(Canada goose, Branta canadensis, with chicks)
This was the surprise finding of collaborators from Michigan State University, the Harvard Graduate School of Education, and Ducks Unlimited. Their analyses focused on data collected from 253 individuals in 42 clutches over a total of 3 breeding seasons. The researchers targeted Canada geese breeding across a density gradient in an urban region of southern Michigan, USA. At the low end of the gradient, geese nested in marshy areas surrounded by forest; at the high end of the gradient, the birds were found in urban and suburban parks. Nearest neighbor distances varied by as much as 97 m between the two types of site, with more urban birds found much closer together.
Genetic analysis indicated that over half of all clutches (~60%) were free of either parasitism or cuckoldry; 26% showed evidence of the latter, while 14% showed evidence of the former. When the high-density and low-density samples were analyzed separately, there were marked differences in the frequencies of these alternative reproductive strategies: In high-density areas, 22% clutches had been parasitized, and another 22% showed signs of cuckoldry; in low-density areas, though, these values were 32% and 5%, respectively. Despite these superficial patterns, though, statistical models indicated that the occurrence of these reproductive strategies was not significantly impacted by breeding density.
(Flock of Canada geese in an urban park)
Another surprise finding of the study was that parasitic eggs appeared to have been deposited into the nests of breeding females by closely related birds--the incubating animals' mothers and sisters, for instance. The researchers are not sure whether this reflects a deliberate collaboration between geese, or simply the fact that some females have learned to take advantage of birds who are tolerant of having neighbors in close proximity. Further research will be needed to investigate this issue in greater detail. The collaborators also feel that future studies that achieve higher sample sizes might uncover significant relationships not found here. After all, despite the lack of significant relationship between cuckoldry and breeding density, there was a very strong trend (a fourfold increase in cuckoldry between low- and high-density sites) indicating that density may be biologically relevant, if not statistically so.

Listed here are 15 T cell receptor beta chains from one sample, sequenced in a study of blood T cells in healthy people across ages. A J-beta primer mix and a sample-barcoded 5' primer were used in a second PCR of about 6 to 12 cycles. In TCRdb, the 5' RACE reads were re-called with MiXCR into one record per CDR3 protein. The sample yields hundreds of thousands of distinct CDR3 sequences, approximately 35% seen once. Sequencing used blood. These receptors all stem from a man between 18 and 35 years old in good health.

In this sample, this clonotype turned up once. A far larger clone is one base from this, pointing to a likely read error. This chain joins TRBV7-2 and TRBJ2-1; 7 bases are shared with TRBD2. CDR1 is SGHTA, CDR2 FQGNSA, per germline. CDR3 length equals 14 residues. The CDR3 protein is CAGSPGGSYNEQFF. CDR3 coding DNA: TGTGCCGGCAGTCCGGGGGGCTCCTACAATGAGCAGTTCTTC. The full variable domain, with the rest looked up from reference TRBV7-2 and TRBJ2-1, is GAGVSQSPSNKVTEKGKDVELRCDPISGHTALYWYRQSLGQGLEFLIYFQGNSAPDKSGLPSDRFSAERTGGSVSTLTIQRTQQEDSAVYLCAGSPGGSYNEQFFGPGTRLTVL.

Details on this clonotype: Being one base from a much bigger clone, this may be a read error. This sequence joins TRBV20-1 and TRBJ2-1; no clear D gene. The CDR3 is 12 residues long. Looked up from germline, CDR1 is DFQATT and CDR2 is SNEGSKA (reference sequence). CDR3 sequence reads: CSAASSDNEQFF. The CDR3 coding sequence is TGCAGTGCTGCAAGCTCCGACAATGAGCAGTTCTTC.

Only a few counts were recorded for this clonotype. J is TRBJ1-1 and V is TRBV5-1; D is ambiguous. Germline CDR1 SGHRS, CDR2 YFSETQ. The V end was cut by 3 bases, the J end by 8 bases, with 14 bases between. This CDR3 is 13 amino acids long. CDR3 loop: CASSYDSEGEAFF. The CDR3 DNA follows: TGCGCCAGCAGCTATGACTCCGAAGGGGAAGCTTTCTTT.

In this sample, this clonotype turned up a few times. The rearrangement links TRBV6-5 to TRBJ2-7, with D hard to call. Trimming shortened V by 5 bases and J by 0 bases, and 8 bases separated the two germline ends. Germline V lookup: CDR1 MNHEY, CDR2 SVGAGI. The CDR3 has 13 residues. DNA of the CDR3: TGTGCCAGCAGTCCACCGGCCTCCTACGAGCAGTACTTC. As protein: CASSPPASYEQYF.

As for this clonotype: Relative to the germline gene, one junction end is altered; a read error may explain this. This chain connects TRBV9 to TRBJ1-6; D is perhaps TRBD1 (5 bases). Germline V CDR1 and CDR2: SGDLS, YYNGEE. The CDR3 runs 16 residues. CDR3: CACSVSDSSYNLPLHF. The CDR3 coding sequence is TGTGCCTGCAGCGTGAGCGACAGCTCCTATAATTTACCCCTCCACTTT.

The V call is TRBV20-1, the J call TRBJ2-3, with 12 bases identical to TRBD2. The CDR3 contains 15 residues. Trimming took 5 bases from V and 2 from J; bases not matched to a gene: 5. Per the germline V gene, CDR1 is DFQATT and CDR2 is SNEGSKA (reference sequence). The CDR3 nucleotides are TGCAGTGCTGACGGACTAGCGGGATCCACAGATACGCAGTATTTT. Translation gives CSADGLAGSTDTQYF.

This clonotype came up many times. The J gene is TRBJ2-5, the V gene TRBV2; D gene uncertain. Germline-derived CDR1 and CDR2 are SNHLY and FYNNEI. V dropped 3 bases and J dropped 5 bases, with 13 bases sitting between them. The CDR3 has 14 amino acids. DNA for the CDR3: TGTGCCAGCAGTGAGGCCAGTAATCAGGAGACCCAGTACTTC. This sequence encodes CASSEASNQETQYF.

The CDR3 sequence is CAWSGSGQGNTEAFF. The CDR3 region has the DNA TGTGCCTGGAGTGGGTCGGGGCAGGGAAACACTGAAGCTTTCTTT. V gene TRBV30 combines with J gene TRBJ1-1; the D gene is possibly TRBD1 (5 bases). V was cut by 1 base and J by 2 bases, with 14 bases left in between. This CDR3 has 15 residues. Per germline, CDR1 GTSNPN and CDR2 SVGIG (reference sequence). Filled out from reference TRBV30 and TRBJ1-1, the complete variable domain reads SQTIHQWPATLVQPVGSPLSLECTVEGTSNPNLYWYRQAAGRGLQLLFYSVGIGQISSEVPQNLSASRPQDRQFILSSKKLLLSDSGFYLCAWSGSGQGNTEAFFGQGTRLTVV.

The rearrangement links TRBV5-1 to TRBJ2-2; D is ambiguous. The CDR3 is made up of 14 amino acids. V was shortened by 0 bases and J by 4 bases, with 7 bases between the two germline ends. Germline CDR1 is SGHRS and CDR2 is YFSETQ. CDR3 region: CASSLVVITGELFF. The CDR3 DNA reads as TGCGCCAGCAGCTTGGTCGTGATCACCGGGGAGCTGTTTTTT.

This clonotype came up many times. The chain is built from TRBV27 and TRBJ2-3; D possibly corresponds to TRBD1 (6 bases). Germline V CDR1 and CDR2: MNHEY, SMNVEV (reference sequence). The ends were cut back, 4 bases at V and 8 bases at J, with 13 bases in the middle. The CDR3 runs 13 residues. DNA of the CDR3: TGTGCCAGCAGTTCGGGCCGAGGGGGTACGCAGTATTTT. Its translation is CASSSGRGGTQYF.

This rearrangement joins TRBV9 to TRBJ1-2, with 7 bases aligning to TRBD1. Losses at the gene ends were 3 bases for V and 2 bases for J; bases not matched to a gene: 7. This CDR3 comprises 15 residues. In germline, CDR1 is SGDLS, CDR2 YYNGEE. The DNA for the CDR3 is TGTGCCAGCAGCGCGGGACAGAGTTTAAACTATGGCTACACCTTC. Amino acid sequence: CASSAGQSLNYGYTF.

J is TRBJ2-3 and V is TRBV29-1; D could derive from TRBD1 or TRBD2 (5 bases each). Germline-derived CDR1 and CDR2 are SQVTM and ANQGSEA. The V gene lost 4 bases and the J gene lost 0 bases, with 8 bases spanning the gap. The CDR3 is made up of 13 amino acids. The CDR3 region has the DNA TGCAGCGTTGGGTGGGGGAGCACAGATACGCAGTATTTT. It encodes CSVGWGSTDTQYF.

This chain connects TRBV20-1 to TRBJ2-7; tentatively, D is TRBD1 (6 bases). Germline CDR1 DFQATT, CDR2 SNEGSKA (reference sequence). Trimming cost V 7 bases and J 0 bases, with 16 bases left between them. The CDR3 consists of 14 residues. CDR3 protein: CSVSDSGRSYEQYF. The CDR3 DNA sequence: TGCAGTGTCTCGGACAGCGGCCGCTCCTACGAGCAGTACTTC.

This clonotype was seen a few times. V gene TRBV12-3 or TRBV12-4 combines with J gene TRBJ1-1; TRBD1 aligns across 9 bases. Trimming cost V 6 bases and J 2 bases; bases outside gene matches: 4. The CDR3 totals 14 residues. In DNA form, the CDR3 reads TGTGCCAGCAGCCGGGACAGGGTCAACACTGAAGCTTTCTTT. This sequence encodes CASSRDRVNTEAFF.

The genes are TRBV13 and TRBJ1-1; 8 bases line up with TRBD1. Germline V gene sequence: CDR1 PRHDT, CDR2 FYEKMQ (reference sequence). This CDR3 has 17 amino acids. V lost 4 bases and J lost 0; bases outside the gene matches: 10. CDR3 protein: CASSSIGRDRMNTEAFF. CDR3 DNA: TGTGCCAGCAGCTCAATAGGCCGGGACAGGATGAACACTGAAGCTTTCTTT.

The breeding patterns described in the study suggest a couple reasons why urban geese occur in such high numbers. For one thing, resources like food and nesting habitat do not appear to be limiting factors, allowing many urban birds to successfully produce large clutches without paying too many costs. For another, the birds don't seem very concerned about personal space, which indicates that group expansion will not be limited by social preferences for solitude. In other words, it looks like groundskeepers in urban areas will not have a respite from cleaning up goose messes any time soon.
For supplemental photos associated with this post, please visit the Anthrophysis pin board.
Moore, J.A., Kamarainen, A.M., Scribner, K.T., Mykut, C., and Prince, H.H. 2012. The effects of anthropogenic alteration of nesting habitat on rates of extra-pair fertilization and intraspecific brood parasitism in Canada Geese Branta canadensis. Ibis online advance publication.
Thanks to the following website for providing the images used in this post: